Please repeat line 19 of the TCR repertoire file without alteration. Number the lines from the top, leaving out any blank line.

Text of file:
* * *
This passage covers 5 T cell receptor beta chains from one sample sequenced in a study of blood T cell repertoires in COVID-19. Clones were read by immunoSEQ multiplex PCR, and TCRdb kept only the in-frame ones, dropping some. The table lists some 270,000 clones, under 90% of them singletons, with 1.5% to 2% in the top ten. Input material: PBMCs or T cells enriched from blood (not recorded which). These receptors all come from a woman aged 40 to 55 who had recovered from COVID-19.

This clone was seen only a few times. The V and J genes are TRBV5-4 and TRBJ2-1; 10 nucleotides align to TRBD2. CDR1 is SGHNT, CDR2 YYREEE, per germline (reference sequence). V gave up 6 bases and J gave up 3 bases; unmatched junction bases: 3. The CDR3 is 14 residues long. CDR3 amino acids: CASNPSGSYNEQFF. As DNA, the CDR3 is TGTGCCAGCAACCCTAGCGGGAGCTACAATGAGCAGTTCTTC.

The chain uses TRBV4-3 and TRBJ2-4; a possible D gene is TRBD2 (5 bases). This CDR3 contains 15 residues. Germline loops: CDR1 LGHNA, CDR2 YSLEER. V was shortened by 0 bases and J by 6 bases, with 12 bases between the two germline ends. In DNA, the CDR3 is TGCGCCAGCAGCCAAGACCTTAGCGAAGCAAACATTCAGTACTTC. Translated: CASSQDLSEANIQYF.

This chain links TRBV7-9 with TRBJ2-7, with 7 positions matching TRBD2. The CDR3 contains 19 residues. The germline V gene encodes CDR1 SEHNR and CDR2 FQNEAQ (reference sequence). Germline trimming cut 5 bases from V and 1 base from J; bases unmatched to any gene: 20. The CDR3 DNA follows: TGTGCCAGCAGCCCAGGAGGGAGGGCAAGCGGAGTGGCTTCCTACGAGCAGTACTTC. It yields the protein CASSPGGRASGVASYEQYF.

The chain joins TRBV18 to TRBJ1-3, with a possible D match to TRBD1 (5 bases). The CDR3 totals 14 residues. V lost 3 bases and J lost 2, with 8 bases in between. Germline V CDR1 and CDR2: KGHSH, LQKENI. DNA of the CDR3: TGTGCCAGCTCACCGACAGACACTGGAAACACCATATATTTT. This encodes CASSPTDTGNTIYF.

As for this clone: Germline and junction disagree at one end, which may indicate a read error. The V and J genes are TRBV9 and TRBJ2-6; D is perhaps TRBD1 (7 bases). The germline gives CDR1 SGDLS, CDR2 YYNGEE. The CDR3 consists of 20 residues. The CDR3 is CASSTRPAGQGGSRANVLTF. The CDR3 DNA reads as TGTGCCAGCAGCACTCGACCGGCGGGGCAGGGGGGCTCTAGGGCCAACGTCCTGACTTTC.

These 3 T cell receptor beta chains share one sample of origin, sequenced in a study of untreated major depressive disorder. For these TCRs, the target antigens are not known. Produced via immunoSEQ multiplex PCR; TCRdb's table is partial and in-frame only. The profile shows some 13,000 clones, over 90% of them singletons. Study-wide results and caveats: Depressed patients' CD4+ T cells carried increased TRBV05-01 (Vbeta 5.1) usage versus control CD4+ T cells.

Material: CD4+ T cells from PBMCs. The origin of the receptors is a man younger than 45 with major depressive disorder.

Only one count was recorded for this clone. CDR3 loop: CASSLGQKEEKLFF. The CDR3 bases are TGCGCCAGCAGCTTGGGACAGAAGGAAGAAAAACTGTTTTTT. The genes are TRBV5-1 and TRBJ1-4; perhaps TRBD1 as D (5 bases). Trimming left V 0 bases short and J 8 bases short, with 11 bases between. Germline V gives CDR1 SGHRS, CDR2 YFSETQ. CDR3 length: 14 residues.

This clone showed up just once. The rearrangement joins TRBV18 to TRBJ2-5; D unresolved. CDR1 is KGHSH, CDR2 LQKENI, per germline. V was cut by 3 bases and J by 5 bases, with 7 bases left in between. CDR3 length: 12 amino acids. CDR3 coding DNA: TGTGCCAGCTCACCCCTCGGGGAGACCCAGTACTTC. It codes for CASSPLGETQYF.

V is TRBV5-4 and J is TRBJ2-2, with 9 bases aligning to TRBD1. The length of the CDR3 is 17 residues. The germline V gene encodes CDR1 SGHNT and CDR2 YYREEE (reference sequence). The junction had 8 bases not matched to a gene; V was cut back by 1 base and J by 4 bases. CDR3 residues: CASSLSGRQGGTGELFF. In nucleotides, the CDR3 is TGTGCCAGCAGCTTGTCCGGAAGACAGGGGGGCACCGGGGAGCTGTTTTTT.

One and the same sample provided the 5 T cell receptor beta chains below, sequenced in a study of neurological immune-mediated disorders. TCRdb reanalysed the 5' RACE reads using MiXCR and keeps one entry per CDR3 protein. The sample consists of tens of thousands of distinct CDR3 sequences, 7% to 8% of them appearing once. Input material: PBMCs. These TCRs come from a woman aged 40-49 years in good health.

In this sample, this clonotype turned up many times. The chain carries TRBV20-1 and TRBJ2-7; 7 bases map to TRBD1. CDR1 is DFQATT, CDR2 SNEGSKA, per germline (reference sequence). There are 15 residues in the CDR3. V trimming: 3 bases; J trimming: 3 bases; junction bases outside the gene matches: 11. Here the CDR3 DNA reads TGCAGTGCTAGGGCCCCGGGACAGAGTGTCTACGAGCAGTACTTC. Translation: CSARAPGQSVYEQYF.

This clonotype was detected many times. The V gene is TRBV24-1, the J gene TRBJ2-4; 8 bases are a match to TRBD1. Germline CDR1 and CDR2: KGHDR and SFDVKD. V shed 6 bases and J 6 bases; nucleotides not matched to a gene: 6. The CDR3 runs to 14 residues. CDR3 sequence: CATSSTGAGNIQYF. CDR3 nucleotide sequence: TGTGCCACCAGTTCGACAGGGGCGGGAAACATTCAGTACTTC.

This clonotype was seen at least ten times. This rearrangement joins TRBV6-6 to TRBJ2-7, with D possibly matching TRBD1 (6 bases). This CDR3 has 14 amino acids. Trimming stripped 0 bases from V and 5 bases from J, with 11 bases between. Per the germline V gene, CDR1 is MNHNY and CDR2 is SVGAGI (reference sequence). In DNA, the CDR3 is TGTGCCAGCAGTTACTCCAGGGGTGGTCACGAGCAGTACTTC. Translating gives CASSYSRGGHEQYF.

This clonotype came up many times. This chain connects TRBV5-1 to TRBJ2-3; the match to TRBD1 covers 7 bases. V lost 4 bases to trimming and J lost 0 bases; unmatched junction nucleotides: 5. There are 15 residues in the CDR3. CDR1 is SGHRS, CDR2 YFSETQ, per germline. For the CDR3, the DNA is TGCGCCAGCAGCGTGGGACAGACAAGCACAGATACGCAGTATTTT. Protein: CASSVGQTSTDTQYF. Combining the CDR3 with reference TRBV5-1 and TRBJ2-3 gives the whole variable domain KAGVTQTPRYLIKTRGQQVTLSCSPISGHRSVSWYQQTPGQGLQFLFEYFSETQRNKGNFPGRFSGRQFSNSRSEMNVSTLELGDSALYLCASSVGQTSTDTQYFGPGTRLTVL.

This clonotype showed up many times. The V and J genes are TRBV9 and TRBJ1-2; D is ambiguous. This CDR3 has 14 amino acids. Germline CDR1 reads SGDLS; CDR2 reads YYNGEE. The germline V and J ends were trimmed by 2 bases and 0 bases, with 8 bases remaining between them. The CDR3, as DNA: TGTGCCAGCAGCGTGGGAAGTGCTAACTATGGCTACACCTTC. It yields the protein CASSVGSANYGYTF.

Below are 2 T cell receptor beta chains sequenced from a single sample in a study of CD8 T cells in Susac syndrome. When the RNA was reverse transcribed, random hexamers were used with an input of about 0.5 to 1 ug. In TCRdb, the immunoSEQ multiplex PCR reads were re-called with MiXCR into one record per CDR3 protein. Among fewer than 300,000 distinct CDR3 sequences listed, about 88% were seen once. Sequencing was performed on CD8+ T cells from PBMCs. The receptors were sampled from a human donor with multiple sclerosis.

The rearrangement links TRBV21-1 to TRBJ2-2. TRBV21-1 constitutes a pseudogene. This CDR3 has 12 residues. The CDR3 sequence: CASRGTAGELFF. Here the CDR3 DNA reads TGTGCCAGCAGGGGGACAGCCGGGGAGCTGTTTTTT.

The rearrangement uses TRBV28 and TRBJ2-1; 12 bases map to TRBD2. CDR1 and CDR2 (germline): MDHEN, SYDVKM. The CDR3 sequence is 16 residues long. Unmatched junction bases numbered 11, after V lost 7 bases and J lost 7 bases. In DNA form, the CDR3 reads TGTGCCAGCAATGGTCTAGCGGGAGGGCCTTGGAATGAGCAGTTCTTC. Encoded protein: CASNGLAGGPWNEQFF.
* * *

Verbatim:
The rearrangement links TRBV21-1 to TRBJ2-2. TRBV21-1 constitutes a pseudogene. This CDR3 has 12 residues. The CDR3 sequence: CASRGTAGELFF. Here the CDR3 DNA reads TGTGCCAGCAGGGGGACAGCCGGGGAGCTGTTTTTT.